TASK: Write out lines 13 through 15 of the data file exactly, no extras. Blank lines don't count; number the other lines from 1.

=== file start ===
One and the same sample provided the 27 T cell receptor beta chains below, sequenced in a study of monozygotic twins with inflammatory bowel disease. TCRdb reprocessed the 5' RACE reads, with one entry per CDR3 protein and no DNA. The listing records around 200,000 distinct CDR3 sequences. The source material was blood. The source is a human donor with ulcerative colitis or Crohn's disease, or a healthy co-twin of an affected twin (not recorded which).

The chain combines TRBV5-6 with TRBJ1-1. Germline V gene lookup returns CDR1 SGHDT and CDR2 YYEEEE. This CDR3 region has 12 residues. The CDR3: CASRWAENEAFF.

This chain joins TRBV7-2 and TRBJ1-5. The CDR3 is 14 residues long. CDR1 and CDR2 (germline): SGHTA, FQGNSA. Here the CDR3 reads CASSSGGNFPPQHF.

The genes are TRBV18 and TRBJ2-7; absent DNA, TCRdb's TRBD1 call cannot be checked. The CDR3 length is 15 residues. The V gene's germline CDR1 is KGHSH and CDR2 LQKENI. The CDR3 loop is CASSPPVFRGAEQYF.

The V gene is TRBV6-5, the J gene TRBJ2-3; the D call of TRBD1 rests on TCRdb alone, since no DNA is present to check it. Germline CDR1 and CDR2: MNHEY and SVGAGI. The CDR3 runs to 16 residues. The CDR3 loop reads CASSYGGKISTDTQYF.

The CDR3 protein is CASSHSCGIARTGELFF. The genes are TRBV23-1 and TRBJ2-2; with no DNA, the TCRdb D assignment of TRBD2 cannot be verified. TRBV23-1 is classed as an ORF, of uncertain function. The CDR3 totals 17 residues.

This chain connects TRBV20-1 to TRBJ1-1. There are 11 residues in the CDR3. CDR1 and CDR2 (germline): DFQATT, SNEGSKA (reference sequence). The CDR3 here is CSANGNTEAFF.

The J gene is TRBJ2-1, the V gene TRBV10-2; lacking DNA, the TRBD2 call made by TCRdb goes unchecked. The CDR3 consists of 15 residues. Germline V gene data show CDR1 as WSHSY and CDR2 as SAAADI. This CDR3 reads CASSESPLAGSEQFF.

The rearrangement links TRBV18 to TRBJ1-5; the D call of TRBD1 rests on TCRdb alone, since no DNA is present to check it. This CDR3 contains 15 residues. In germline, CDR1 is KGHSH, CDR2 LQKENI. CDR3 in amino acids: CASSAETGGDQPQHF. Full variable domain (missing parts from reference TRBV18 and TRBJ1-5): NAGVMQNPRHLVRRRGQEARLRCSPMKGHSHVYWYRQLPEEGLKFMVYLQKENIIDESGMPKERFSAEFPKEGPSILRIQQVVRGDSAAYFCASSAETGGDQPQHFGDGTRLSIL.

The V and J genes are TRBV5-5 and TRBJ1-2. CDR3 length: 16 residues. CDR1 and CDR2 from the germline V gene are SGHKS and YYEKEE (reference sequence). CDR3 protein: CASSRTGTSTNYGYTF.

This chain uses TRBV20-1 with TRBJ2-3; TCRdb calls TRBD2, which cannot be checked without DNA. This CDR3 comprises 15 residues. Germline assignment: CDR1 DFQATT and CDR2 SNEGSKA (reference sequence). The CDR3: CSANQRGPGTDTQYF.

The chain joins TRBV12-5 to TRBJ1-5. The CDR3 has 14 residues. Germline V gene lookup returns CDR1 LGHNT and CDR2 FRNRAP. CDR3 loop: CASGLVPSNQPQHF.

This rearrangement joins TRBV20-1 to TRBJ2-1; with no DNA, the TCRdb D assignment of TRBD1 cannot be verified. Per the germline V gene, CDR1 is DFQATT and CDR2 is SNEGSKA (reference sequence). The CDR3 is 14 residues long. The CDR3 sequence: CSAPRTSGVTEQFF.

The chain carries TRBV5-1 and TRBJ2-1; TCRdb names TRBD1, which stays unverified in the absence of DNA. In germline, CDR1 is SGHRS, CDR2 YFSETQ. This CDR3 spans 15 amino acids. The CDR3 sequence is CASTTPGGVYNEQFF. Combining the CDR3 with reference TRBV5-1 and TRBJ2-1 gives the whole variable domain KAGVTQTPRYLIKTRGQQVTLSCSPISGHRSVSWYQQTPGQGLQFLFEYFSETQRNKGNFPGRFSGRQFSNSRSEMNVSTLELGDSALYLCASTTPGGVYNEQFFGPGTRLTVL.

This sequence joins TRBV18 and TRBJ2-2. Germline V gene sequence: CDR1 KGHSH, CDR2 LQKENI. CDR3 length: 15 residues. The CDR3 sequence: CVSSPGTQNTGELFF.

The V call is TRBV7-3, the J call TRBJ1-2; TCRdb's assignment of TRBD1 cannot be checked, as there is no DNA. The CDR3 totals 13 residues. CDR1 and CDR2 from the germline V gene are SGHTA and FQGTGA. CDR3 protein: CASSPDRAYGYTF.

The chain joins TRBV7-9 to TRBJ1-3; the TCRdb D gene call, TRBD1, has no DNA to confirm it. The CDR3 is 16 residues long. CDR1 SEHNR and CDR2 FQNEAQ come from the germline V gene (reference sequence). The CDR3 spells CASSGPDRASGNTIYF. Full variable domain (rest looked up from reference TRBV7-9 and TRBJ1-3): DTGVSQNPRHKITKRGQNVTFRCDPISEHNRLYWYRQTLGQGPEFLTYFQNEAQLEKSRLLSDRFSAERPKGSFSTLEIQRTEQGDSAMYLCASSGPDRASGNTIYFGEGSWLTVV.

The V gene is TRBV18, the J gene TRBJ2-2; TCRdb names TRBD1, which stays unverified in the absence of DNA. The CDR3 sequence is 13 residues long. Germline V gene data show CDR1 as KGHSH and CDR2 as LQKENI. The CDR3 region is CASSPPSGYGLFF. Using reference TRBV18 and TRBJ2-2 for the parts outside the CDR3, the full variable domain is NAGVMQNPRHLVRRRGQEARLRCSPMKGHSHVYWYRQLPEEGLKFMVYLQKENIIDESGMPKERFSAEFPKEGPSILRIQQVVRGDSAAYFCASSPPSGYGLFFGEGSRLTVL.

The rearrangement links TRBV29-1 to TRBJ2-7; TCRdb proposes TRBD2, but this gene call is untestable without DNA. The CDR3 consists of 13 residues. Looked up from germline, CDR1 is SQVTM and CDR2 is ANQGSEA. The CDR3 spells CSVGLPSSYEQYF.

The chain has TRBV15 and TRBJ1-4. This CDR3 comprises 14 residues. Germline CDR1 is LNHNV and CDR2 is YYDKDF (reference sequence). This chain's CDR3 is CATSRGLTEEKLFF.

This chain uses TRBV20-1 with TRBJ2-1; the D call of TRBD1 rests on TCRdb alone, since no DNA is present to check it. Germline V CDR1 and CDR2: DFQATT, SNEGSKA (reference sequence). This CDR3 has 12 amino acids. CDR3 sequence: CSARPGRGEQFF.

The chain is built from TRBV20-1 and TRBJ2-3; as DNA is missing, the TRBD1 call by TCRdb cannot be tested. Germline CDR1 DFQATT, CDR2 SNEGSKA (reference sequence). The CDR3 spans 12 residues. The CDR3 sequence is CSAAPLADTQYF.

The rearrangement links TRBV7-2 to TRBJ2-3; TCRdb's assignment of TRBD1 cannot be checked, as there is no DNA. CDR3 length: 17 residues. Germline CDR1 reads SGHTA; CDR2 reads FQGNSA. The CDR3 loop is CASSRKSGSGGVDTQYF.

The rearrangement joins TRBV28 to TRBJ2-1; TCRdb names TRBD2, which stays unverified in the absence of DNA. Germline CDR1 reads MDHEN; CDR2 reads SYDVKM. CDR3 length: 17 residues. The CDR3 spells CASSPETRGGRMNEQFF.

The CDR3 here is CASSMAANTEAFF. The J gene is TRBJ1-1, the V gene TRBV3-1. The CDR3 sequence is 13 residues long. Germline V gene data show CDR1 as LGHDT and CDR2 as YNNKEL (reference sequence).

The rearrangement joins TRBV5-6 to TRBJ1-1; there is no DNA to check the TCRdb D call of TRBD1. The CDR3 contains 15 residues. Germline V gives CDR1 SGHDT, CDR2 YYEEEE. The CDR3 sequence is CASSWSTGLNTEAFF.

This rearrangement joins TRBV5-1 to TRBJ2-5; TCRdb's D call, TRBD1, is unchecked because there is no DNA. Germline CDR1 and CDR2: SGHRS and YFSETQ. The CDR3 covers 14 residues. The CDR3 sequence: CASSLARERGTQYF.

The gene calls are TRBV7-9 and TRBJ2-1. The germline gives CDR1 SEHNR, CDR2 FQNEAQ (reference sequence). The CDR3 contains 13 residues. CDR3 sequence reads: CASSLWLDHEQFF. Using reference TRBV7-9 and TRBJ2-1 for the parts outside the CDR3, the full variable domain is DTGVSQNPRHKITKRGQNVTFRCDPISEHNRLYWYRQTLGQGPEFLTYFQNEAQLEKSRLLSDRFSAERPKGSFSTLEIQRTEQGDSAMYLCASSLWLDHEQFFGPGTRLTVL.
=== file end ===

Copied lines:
This rearrangement joins TRBV20-1 to TRBJ2-1; with no DNA, the TCRdb D assignment of TRBD1 cannot be verified. Per the germline V gene, CDR1 is DFQATT and CDR2 is SNEGSKA (reference sequence). The CDR3 is 14 residues long. The CDR3 sequence: CSAPRTSGVTEQFF.

The chain carries TRBV5-1 and TRBJ2-1; TCRdb names TRBD1, which stays unverified in the absence of DNA. In germline, CDR1 is SGHRS, CDR2 YFSETQ. This CDR3 spans 15 amino acids. The CDR3 sequence is CASTTPGGVYNEQFF. Combining the CDR3 with reference TRBV5-1 and TRBJ2-1 gives the whole variable domain KAGVTQTPRYLIKTRGQQVTLSCSPISGHRSVSWYQQTPGQGLQFLFEYFSETQRNKGNFPGRFSGRQFSNSRSEMNVSTLELGDSALYLCASTTPGGVYNEQFFGPGTRLTVL.

This sequence joins TRBV18 and TRBJ2-2. Germline V gene sequence: CDR1 KGHSH, CDR2 LQKENI. CDR3 length: 15 residues. The CDR3 sequence: CVSSPGTQNTGELFF.